Growth Trends for Related Jobs
Your organization's first impression for job seekers isn't the gatekeeper or the receptionist who announces when a candidate arrives for her interview. It's the way you write your job postings that attract applicants to your company. Well-constructed job postings can bring you a pool of qualified applicants and cast a positive image on how your company values current and future employees.
Not Just a Job Description
Some recruiters simply copy and paste portions of the job description into an advertisement intended to attract qualified and interested applicants. Although you could use the job description as a foundation for your posting, you need more than that to sell applicants on why they should spend time applying for the position. In his December 2012 Huffington Post blog post, Steve Roberson, CEO of Vienna, Va.-based StartUpHire, says more than 40 percent of his candidates aren't inspired to apply if the job posting doesn't grab them. Give information about the company and the benefits of working for your organization. Also, describe for applicants the types of candidates you're looking for and how to apply for the job.
Tell Applicants What You Offer
Besides your compensation and benefits package, write a job posting that includes what you have to offer the successful candidate. The Career Center at Tufts University calls this your "employer brand." It's what sets you apart from other companies that are looking for the same qualified candidates. If your workplace culture is fast-paced, say so. This way, applicants who are looking for a job that requires them to stretch their intellectual capabilities and grow will glean from your posting that you challenge your employees -- in a good way. Companies that provide advancement opportunities, such as promotion-from-within and leadership development or training, also should include that in the job posting. You'll likely attract motivated candidates who are seeking long-term career choices.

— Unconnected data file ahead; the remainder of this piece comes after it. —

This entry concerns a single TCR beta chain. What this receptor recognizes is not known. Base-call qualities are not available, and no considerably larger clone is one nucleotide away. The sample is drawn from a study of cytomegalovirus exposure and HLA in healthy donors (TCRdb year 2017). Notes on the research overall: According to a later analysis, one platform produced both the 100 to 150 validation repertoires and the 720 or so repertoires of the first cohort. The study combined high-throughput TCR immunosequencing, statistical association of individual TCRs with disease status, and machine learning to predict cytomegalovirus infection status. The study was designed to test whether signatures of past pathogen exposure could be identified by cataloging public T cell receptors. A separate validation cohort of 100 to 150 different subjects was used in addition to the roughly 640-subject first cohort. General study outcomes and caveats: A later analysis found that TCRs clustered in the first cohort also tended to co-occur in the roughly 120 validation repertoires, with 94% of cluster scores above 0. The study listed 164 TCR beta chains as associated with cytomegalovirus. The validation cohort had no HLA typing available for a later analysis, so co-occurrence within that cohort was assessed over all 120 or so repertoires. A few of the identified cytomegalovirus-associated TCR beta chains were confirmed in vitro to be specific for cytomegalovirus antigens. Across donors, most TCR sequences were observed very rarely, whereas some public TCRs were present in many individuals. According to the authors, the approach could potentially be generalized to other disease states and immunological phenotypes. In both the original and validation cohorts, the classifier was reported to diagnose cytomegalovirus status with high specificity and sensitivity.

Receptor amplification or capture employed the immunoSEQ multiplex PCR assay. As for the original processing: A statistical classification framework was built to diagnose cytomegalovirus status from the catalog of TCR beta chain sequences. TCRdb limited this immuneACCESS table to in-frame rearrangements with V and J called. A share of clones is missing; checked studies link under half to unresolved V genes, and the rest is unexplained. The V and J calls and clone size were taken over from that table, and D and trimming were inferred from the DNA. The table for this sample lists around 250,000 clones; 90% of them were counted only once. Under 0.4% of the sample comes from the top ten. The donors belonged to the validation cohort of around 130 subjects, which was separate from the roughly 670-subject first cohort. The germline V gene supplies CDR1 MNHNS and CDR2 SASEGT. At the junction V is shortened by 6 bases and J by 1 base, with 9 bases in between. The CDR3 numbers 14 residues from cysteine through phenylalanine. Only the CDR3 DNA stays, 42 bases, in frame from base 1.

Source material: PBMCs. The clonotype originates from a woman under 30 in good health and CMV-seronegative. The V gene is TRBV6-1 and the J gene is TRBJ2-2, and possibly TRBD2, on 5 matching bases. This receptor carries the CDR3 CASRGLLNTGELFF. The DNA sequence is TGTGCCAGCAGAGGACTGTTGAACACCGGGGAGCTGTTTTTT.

Explain What You Expect
Different from the job description, your expectations say more about what the supervisor and manager require. For example, you could write, "XYZ Architecture rewards early to mid-career employees with exciting assignments and mentoring opportunities with senior architects working on high-profile projects. We're looking for the most talented architects in the business, but we also are looking for professionals who want work-life balance, too. Despite our long client list and dozens of projects happening all at once, we encourage our employees to get away from work, too. We have a generous time-off policy and paid sabbaticals after five years with the company."
Give applicants information about why the job is vacant, such as whether it's because of expansion or sudden growth. Refrain exposing your company's woes -- such as, high turnover -- if that's the reason why you have jobs available. Explain the best way to apply, whether it's through your online application system or via email to the hiring manager, and tell how long you'll be accepting applications. For example, you could write, "Send your cover letter, resume and salary requirements directly to the sales department senior manager, Mary Smith, at firstname.lastname@example.org. Applicants who do not submit salary requirements will not receive consideration. Submit your application materials as a single attachment to your email in Word format."
Legalities and Formalities
Make it clear that your organization embraces fair employment practices. At the bottom of their job postings, many companies list "EOE/AA Employer." EOE stands for equal opportunity employer and AA means that the organization practices affirmative action. If there's a target group you're looking for, plainly state, "Veterans encouraged to apply," or something to that effect. Avoid obviously preferential or discriminatory statements, such as, "We prefer young candidates for these positions," or "This is the perfect career opportunity for single candidates who can travel up to 100 percent of the time."
Ruth Mayhew has been writing since the mid-1980s, and she has been an HR subject matter expert since 1995. Her work appears in "The Multi-Generational Workforce in the Health Care Industry," and she has been cited in numerous publications, including journals and textbooks that focus on human resources management practices. She holds a Master of Arts in sociology from the University of Missouri-Kansas City. Ruth resides in the nation's capital, Washington, D.C.
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